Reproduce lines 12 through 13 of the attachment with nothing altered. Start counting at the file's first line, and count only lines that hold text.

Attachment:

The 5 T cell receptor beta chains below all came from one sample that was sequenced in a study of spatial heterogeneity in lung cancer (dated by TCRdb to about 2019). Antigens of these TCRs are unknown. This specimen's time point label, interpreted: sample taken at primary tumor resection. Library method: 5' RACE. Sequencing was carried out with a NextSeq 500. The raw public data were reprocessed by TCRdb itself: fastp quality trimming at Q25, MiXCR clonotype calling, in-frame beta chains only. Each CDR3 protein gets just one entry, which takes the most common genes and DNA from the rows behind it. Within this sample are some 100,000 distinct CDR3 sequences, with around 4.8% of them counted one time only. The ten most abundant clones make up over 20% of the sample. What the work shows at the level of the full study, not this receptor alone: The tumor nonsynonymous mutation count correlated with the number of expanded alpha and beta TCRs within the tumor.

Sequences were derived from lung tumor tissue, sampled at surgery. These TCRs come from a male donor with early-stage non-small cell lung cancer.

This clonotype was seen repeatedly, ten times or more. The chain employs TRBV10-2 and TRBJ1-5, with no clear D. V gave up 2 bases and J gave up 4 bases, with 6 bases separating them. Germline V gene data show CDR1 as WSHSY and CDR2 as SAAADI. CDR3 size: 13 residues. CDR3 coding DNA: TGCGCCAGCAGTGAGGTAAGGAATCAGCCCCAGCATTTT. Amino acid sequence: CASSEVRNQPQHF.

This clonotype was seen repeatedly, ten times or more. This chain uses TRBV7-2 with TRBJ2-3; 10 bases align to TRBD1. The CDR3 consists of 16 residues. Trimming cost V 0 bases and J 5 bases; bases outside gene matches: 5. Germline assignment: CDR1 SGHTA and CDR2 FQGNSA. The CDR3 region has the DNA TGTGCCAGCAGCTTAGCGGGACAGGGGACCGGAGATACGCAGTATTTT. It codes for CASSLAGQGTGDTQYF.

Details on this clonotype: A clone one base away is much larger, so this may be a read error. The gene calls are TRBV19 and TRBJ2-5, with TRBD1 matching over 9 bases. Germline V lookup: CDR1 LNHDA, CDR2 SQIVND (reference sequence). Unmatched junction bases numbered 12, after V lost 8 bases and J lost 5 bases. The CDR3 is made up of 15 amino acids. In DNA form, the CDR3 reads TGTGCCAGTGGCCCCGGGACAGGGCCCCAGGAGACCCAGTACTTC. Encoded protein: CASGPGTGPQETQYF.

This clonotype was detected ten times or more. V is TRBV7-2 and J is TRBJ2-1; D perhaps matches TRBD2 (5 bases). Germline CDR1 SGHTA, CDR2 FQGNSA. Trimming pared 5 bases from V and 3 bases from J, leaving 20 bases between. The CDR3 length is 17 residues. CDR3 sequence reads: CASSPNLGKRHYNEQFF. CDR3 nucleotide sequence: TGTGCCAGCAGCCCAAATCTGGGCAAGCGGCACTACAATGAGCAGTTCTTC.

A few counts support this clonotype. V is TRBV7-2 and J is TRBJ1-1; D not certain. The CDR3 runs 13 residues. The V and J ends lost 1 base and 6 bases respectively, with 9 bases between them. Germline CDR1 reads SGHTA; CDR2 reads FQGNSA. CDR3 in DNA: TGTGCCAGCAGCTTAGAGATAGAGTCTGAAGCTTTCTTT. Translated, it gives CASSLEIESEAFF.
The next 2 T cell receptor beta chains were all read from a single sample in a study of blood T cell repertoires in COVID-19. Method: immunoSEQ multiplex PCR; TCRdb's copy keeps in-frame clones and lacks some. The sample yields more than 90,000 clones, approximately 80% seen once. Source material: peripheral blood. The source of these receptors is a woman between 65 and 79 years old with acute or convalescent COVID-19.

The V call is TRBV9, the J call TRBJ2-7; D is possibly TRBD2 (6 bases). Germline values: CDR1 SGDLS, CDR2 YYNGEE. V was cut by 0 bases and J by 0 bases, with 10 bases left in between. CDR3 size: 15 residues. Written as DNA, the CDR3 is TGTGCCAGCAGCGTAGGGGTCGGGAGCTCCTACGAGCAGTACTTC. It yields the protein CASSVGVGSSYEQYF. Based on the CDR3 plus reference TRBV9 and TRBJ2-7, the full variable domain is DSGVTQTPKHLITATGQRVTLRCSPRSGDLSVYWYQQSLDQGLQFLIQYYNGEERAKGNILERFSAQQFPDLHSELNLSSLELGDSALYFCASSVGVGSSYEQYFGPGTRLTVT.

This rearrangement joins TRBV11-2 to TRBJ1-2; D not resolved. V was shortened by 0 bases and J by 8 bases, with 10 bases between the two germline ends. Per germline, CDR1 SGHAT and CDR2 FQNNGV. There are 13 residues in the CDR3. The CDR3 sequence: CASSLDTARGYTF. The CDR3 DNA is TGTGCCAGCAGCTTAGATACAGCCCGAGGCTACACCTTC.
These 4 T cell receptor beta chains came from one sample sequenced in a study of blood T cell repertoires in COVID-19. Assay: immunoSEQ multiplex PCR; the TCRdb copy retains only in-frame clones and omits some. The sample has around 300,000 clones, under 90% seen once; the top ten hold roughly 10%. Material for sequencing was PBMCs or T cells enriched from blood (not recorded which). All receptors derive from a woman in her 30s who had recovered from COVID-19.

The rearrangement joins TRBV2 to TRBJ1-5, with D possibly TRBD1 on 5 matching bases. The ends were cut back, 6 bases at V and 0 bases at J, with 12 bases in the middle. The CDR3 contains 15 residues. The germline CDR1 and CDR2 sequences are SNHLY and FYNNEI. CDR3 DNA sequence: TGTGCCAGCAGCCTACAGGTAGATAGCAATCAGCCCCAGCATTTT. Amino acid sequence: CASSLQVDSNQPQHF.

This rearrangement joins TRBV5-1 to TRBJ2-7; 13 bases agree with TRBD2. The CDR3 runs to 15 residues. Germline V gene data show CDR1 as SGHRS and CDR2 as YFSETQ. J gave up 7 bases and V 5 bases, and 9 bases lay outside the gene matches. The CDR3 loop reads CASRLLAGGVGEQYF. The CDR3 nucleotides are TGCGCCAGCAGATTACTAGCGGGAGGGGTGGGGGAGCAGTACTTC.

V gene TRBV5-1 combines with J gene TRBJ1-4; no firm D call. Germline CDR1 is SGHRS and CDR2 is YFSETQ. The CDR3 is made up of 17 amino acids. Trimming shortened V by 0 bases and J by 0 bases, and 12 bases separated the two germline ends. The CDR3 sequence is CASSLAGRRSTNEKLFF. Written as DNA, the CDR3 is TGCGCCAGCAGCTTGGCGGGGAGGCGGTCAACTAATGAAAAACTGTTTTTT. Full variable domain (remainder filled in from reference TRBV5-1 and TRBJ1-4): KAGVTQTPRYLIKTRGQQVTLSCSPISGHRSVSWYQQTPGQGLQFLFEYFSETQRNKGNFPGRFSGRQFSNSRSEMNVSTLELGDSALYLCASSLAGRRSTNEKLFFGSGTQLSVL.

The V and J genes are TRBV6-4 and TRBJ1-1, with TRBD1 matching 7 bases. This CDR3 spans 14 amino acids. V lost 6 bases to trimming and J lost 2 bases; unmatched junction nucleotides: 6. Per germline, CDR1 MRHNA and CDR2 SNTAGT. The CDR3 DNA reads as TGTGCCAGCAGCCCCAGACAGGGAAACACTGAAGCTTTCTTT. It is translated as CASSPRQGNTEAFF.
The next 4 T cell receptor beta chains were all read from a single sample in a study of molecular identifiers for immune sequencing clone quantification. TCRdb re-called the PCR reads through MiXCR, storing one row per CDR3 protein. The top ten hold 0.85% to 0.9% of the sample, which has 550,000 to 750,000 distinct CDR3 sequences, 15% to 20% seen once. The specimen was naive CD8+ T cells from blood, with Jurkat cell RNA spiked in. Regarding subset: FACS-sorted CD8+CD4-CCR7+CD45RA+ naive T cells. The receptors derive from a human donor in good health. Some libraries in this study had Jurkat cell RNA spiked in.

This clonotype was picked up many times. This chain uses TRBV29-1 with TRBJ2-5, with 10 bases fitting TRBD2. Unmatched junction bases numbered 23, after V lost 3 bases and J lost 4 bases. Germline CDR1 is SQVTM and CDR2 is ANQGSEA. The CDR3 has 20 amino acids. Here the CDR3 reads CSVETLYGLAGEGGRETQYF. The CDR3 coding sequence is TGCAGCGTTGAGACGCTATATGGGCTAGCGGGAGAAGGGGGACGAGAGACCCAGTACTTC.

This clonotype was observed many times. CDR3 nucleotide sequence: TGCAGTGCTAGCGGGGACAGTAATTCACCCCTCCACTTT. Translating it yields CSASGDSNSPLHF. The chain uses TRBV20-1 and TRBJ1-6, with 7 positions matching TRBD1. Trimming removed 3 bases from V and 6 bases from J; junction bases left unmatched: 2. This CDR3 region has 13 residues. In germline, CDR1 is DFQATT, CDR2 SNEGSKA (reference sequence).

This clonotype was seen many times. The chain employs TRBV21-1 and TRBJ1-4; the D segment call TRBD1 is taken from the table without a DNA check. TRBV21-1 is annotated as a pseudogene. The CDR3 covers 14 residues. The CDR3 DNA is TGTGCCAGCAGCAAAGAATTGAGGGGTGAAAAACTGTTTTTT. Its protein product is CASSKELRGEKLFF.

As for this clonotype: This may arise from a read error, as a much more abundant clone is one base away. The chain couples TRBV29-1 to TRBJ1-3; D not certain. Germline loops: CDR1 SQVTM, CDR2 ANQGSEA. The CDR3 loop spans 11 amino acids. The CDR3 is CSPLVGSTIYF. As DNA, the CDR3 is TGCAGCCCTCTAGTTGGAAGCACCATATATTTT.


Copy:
The rearrangement joins TRBV2 to TRBJ1-5, with D possibly TRBD1 on 5 matching bases. The ends were cut back, 6 bases at V and 0 bases at J, with 12 bases in the middle. The CDR3 contains 15 residues. The germline CDR1 and CDR2 sequences are SNHLY and FYNNEI. CDR3 DNA sequence: TGTGCCAGCAGCCTACAGGTAGATAGCAATCAGCCCCAGCATTTT. Amino acid sequence: CASSLQVDSNQPQHF.

This rearrangement joins TRBV5-1 to TRBJ2-7; 13 bases agree with TRBD2. The CDR3 runs to 15 residues. Germline V gene data show CDR1 as SGHRS and CDR2 as YFSETQ. J gave up 7 bases and V 5 bases, and 9 bases lay outside the gene matches. The CDR3 loop reads CASRLLAGGVGEQYF. The CDR3 nucleotides are TGCGCCAGCAGATTACTAGCGGGAGGGGTGGGGGAGCAGTACTTC.